Girl TORQUE: Lost keys

AutoTrader NZ
Published 3 September 2020

I discovered this recently after misplacing the key to Toyota’s 1.5-litre Yaris Edge. Fortunately the second master key’s at Toyota. A replacement? That’ll be $319.50, thanks.

Which sounds a lot until you look at what’s involved in modern keys – and discover you can pay much more for a new one.

Modern cars feature remote locking, and immobilisers to prevent some low-life making off with your pride and joy. So the key holds a wireless door lock transmitter plus immobiliser circuits, tucked inside a case designed to withstand handbags, beach sand and pocket-jostling with loose change.

New Toyotas come with two master keys; lose one and you can buy a stock key which will be matched to the car using the other as a template; after all the company must be sure it is the owner trying to get a new key for the car. Lose both master keys and you have to prove the car really is yours, buy a new key – and get the car programmed to it, thus paying for up to an hour at the dealership and perhaps a new immobiliser – $450, thanks.

That pays for clever tech which constantly searches for the continually-changing security code transmitted by the transponder inside your key. If the car and key match, you can start her up. If they don’t, you can’t – and nor can a thief.

Toyota advises that if you lose one master key, get another before you lose the second. Copying the master key is your most affordable option, not to mention, if key stock runs out and Australia can’t help, it can take eight days for another to arrive from Japan. That’s a long time to leave your car at the mall.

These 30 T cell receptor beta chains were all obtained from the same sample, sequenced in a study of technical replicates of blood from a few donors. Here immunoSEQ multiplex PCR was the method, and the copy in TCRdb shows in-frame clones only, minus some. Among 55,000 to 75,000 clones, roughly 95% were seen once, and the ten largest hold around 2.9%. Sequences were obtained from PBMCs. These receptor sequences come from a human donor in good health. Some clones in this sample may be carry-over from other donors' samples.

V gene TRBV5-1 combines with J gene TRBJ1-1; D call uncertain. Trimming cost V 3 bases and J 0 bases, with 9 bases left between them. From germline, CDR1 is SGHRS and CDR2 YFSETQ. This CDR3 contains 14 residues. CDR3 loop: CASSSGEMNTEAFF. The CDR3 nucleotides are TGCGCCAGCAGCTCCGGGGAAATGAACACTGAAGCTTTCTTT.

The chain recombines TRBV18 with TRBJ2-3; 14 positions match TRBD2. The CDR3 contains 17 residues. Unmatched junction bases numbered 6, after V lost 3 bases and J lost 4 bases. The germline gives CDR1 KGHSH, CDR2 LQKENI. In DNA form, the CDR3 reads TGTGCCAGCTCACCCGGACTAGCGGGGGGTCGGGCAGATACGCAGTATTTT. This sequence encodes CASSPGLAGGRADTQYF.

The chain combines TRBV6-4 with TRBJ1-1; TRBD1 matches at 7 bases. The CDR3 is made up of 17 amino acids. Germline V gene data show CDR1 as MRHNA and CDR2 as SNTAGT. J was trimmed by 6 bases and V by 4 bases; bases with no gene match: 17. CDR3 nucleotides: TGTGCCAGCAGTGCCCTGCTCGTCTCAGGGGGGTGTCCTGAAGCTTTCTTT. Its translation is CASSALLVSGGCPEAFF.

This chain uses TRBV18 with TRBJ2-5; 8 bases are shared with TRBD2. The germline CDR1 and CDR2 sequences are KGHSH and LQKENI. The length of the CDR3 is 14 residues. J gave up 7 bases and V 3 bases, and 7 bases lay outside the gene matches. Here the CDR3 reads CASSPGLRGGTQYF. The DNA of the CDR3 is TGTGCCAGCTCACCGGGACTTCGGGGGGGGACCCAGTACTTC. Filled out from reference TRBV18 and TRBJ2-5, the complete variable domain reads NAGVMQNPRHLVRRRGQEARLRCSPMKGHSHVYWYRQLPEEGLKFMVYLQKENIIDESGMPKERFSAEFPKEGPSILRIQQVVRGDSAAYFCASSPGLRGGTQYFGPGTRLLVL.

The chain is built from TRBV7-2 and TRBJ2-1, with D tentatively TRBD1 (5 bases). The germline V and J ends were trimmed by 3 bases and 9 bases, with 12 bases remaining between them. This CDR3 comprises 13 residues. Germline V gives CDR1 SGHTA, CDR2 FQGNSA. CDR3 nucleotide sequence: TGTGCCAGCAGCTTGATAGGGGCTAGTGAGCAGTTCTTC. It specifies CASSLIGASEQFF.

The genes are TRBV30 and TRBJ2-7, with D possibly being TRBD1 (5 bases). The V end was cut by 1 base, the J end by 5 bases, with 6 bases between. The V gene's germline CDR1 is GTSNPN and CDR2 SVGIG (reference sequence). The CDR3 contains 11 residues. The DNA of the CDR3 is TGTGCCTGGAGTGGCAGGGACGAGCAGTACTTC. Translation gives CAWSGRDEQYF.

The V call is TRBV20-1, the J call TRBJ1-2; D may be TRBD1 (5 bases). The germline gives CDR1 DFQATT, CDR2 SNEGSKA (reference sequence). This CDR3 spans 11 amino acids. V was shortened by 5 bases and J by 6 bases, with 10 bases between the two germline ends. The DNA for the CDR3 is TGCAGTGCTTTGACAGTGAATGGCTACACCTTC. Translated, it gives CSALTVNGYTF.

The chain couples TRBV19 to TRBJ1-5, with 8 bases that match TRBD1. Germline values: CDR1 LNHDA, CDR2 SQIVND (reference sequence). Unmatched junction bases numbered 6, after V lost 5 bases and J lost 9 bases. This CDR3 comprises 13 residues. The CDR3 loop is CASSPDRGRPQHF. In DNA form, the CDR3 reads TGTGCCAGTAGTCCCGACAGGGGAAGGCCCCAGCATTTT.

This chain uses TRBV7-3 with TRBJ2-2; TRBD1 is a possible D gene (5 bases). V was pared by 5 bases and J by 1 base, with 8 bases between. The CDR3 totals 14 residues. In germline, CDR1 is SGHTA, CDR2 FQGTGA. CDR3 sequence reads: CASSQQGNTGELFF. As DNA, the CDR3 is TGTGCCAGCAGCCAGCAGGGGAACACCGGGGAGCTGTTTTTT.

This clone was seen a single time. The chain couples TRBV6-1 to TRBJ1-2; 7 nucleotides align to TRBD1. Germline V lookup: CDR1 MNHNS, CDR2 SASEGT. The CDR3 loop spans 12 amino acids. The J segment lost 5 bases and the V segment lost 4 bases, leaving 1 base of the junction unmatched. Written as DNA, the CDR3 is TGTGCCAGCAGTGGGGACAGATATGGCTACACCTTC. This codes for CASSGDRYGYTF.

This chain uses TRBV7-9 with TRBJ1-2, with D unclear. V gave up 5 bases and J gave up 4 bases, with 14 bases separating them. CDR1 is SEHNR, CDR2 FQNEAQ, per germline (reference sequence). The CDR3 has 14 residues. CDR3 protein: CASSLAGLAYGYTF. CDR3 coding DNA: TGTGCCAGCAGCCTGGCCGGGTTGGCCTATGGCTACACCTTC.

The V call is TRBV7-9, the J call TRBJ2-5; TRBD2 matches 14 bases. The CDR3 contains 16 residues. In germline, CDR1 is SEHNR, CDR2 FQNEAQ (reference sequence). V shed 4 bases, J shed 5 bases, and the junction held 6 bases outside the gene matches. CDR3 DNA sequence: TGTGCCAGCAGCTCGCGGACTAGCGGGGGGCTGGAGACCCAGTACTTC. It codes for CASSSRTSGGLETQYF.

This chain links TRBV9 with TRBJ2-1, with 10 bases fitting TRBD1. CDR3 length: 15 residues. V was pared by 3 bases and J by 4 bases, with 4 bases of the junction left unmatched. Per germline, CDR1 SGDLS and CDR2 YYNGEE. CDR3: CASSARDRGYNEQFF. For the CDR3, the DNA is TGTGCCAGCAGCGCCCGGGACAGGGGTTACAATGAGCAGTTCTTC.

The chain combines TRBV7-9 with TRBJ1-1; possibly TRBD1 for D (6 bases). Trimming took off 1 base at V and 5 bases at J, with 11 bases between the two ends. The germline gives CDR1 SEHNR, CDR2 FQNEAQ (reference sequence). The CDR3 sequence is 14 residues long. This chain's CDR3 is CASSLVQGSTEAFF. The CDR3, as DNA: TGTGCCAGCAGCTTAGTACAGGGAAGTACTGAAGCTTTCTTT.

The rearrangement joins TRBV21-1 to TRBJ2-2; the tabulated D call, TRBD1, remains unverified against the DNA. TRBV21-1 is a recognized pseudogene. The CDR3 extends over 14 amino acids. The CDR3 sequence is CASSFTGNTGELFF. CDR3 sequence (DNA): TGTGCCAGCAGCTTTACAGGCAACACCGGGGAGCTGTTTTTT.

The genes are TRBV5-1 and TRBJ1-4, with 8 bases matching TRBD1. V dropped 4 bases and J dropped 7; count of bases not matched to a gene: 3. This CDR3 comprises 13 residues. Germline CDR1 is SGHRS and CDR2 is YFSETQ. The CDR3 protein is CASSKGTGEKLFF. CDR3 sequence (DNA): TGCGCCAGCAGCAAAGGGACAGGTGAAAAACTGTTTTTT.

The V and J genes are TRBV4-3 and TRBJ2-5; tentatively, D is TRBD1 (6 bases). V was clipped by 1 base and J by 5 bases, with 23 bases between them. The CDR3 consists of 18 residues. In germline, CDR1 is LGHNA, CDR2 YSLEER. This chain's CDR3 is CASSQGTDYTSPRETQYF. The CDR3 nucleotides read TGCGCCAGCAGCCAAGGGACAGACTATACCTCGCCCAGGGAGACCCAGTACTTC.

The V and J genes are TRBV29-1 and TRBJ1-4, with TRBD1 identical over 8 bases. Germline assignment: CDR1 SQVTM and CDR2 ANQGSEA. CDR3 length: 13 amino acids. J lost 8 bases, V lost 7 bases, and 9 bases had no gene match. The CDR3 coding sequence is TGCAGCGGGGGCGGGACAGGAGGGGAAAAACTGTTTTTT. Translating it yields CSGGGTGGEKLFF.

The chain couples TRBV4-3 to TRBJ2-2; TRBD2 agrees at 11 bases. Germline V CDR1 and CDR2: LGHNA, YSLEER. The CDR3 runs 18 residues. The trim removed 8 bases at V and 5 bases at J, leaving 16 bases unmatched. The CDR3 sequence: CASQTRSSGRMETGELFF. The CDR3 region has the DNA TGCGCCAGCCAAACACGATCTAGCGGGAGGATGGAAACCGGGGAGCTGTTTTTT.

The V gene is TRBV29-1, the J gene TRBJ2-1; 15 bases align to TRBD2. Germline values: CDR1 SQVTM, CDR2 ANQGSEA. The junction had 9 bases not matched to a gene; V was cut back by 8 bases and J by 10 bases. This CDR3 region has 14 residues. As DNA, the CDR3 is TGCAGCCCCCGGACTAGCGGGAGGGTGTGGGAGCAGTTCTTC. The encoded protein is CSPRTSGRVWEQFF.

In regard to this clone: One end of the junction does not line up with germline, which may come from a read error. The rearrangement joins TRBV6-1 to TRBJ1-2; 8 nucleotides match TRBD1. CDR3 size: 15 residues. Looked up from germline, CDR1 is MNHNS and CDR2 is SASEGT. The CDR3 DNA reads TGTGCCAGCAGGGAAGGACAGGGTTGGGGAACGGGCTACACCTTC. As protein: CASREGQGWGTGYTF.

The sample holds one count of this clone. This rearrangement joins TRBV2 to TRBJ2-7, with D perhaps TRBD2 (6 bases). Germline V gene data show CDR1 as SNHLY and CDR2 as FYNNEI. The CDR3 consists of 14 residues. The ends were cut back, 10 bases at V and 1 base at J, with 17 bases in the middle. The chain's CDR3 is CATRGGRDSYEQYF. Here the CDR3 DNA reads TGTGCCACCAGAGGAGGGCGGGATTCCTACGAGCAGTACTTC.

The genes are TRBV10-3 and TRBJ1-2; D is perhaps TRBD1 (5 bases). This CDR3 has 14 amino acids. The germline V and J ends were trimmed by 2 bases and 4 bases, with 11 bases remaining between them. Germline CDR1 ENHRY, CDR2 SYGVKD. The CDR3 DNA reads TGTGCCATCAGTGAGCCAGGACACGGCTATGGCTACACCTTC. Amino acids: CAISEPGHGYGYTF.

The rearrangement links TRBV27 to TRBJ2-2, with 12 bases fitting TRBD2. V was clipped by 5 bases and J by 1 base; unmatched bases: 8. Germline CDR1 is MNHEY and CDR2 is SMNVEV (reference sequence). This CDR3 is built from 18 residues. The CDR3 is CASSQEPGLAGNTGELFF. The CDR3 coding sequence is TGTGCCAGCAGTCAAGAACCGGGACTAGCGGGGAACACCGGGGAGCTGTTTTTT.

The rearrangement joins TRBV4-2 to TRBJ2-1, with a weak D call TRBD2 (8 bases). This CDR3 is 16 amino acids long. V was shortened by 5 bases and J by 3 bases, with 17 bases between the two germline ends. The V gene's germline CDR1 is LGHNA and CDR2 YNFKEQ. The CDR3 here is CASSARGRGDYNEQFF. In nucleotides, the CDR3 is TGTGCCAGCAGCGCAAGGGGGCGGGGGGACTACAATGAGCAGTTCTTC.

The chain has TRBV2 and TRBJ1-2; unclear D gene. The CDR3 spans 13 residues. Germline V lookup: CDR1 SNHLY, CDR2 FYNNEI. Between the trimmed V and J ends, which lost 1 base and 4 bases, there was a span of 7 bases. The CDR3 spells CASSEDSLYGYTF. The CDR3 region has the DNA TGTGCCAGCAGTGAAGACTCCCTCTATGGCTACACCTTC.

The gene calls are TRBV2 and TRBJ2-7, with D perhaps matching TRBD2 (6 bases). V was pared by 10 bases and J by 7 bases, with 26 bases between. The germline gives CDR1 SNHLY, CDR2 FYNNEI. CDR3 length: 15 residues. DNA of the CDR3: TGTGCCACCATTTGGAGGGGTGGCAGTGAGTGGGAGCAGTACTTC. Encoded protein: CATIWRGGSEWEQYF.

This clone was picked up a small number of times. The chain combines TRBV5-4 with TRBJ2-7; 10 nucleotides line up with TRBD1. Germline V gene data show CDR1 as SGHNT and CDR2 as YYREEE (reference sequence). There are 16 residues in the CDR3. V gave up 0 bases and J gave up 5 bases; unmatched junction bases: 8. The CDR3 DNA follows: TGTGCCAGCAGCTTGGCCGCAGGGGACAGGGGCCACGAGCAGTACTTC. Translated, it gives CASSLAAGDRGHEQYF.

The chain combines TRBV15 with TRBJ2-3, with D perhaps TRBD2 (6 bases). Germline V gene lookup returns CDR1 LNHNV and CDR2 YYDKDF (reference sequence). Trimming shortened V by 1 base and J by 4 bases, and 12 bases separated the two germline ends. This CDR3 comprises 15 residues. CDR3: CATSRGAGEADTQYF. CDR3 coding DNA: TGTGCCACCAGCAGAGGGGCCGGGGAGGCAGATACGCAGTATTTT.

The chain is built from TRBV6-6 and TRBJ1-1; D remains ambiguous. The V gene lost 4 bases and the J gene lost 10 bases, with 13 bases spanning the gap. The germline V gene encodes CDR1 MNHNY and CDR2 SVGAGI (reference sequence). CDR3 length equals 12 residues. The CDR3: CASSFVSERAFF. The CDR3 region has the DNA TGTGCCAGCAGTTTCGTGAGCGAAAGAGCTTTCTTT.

The key replacement system isn’t standard. Perhaps the biggest difference among those companies we spoke to was BMW, with each car already programmed for 10 key codes with new keys supplied only on proof of ID and ownership. However, the codes are carried by BMW overseas, so new keys take four or five days to obtain.

Quotes we obtained varied from $13 for an old Mazda with no immobiliser to $678 for a Peugeot, with higher costs where the car immobiliser had to be matched to a new key.

Losing keys isn’t unusual. Toyota sells five or six Yaris keys per month; Mitsubishi sells around 180 immobiliser keys a year priced at $300 to $500; Mazda sold 1082 last year and BMW over that. I am not alone.

The most unusual reasons for loss? Toyota product planning manager Bruce Buckland says his most memorable are the son who lost a key in the river after an unauthorised fishing trip with his mates in dad’s SUV. And a key that got stuck to a magnetic cat collar!

I’ll be more careful in future. Meanwhile, if you’re buying a used car that has an immobiliser and comes with just one key – check how much a spare will cost, it might help you bargain.

Read more Girl TORQUE columns here.